Readers React: If Trump isn’t lying, his facts shouldn’t need to be ‘straightened out’

President Trump boards Air Force One at Andrews Air Force Base, Md., on May 5.
President Trump boards Air Force One at Andrews Air Force Base, Md., on May 5.
(Manuel Balce Ceneta / Associated Press)

To the editor: So, President Trump said of his lawyer Rudy Giuliani: “He will get his facts straight.” (“Trump disputes Giuliani’s Stormy Daniels comments, saying ‘he will get his facts straight,’” May 4)

The problem with this statement (along with so many others Trump has garbled) is that “facts” equal “truth.” There is no need for one to get his facts straight if he is telling the truth. The truth simply is.

According to the Washington Post, Trump made 3,001 false or misleading claims over his first 466 days as president. That was before his latest whoppers regarding adult film actress Stephanie Clifford, a.k.a. Stormy Daniels.

The office of the president of the United States has descended into a hell of Trump’s own making — and that, my friends, is a fact that cannot be “straightened out” until he is thrown out of office.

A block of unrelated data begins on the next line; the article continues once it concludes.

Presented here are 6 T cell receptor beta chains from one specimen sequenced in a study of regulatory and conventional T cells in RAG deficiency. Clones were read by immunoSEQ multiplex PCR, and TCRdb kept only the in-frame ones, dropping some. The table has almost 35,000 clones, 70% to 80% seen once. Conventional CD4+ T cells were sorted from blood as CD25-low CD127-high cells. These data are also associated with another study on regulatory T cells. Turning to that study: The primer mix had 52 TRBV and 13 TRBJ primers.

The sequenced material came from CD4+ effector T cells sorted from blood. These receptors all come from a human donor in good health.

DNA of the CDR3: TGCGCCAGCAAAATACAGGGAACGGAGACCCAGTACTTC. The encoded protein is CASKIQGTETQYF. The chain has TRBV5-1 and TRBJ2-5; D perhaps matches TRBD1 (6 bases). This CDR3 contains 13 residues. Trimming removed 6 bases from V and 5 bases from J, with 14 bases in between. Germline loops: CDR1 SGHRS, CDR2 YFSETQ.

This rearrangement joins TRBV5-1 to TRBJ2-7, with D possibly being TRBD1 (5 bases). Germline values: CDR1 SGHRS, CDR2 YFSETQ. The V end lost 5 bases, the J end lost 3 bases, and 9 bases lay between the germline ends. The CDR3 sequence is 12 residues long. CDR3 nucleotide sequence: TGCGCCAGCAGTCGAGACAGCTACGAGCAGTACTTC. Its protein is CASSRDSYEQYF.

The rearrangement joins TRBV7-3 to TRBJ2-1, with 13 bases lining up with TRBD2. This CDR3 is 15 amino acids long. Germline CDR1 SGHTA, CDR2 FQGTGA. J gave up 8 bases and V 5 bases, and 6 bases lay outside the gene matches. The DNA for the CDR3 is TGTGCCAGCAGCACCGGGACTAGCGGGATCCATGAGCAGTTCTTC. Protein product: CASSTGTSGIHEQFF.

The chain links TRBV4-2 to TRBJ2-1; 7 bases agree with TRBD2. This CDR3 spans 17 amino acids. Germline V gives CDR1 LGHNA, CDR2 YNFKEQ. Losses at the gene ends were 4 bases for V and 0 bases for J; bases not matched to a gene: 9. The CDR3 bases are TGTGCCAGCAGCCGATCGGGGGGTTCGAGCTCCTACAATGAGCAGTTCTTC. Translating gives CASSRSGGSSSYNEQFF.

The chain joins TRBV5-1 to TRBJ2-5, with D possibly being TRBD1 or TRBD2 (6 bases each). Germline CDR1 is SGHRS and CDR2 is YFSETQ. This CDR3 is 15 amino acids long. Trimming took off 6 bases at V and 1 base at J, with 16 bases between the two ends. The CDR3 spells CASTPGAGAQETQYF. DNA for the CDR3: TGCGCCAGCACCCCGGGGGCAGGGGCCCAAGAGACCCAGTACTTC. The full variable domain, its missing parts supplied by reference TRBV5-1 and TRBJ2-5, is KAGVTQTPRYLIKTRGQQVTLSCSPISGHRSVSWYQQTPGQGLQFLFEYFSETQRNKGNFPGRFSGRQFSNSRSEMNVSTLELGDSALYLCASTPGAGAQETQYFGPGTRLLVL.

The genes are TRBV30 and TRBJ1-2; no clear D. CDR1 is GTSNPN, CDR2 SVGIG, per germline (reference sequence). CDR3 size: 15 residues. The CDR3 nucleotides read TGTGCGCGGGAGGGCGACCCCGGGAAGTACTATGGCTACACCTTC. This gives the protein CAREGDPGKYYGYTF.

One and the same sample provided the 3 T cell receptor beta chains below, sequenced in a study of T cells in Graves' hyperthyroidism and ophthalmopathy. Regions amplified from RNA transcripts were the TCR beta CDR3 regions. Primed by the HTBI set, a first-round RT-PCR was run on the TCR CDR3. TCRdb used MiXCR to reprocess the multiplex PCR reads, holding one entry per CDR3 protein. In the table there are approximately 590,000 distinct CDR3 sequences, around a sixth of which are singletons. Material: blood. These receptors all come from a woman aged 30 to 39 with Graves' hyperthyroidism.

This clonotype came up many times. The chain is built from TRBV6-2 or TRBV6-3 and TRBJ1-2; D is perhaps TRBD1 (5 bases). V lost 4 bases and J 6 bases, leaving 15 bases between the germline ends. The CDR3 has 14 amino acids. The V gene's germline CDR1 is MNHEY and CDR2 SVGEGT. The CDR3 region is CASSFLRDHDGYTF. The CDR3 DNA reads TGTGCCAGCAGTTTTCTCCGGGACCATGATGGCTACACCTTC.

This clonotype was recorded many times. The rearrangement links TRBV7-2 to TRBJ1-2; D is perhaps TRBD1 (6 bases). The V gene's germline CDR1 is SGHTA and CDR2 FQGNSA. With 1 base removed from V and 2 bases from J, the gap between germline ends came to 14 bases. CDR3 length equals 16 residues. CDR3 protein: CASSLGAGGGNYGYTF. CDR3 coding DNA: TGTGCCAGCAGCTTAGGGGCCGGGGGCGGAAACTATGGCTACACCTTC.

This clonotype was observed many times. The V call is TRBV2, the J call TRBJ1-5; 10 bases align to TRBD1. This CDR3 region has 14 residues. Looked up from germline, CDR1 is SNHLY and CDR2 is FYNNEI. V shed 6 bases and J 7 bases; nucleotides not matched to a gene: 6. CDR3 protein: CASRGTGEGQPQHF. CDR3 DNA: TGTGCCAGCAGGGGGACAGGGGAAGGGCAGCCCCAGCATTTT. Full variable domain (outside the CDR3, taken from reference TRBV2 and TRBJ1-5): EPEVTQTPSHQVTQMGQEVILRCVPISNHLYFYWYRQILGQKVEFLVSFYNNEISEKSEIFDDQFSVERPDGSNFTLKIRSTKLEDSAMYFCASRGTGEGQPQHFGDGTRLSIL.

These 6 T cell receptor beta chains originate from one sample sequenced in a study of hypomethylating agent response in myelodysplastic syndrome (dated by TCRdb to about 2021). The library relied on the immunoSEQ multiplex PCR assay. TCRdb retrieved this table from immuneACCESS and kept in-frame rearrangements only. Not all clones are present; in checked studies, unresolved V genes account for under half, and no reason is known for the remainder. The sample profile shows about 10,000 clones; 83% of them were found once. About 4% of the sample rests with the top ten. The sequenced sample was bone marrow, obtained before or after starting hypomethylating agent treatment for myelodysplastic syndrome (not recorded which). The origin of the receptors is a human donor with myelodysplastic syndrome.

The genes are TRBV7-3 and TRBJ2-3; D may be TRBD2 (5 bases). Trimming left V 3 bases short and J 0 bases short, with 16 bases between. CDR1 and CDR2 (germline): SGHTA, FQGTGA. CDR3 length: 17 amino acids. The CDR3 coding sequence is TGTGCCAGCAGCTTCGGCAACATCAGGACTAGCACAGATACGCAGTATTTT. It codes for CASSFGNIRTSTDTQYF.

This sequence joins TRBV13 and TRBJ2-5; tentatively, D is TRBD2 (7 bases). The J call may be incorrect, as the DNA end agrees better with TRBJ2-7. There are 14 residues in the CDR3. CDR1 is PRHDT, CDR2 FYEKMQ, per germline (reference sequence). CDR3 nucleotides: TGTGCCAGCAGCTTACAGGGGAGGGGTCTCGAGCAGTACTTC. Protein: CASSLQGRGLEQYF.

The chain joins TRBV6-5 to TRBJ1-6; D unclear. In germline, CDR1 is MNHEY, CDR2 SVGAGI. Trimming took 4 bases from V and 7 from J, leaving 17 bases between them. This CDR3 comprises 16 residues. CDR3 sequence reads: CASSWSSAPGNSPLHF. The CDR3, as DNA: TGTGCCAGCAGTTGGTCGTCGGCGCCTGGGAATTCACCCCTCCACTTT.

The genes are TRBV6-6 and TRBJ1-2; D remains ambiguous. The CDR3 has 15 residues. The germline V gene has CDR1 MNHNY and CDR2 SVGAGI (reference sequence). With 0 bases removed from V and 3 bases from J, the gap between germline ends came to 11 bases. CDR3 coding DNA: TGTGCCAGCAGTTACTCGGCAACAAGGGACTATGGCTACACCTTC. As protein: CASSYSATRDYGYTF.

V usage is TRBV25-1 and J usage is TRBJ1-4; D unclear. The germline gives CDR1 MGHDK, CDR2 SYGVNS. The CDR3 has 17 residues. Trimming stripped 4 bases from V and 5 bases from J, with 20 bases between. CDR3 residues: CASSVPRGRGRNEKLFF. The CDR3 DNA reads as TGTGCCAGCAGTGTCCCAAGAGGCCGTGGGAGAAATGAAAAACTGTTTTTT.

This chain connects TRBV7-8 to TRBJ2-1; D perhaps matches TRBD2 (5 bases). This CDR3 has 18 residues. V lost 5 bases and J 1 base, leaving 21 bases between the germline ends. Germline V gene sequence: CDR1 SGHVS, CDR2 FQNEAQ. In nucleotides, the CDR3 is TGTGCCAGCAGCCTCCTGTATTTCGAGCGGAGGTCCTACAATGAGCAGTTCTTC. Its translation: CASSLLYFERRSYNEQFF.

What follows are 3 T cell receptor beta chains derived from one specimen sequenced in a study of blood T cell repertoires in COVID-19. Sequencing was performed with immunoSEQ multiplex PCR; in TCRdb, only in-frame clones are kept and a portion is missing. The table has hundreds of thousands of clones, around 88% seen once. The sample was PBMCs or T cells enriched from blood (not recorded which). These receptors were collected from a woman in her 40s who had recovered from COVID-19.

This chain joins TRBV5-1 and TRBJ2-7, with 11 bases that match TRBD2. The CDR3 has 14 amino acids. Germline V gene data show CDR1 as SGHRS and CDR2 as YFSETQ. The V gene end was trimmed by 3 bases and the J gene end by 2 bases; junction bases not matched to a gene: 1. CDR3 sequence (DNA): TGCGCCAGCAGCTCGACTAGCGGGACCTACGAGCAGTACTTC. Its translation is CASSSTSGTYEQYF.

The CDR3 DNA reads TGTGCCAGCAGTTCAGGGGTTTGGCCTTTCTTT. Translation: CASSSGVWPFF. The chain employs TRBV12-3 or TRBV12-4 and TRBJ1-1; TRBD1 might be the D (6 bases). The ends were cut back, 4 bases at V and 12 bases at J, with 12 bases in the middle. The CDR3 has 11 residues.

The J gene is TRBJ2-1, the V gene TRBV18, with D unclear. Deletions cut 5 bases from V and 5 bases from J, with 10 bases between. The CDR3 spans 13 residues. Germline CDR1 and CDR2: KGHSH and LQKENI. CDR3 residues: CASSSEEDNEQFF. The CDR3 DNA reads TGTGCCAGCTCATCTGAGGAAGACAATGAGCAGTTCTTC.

Paula Del, Brentwood


To the editor: In saying that Giuliani will “get his facts straight,” Trump left out an important word: alternative, a word Trump always associates with facts that do not agree with his own personal views.

Giuliani’s statements directly contradicted many of those made by Trump relating to the handling of funds paid to and distributed by his personal attorney Michael Cohen.

It is a sad state of affairs that the only time our president is not lying is when his mouth and fingers are not moving.

Ron Streicher, Pasadena


To the editor: Pundits wasted no time criticizing Giuliani for disclosing to the media that Trump reimbursed Cohen for the $130,000 payment to Daniels.

Without the benefit of having all the facts, it is unfair to cast judgment on Giuliani’s legal strategy. As is often the case in our practice, lawyers have to choose between two unpleasant options; in other words, we must pick our poison. We weigh the advantages and disadvantages for our clients, and do the best that we can.

Give Giuliani a chance. He is a former federal prosecutor, and this is not his first rodeo.

Louis J. Shapiro, Los Angeles

The writer is an attorney specializing in criminal law.

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